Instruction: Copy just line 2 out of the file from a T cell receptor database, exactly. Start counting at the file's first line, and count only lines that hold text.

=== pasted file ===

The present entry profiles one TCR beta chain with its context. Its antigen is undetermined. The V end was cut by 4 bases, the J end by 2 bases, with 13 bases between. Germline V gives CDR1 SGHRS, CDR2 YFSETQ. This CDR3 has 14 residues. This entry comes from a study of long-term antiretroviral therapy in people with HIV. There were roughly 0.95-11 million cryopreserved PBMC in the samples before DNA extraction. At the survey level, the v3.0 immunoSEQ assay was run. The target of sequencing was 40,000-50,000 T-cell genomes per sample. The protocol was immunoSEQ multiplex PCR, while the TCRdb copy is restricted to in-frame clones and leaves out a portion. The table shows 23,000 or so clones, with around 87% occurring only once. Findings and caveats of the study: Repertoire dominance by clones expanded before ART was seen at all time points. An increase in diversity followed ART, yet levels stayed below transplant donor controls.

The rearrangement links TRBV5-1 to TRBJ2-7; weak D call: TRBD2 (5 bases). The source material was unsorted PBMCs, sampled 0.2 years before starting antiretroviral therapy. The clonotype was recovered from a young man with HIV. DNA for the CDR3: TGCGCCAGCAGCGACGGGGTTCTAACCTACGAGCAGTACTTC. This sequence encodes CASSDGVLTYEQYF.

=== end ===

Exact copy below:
The rearrangement links TRBV5-1 to TRBJ2-7; weak D call: TRBD2 (5 bases). The source material was unsorted PBMCs, sampled 0.2 years before starting antiretroviral therapy. The clonotype was recovered from a young man with HIV. DNA for the CDR3: TGCGCCAGCAGCGACGGGGTTCTAACCTACGAGCAGTACTTC. This sequence encodes CASSDGVLTYEQYF.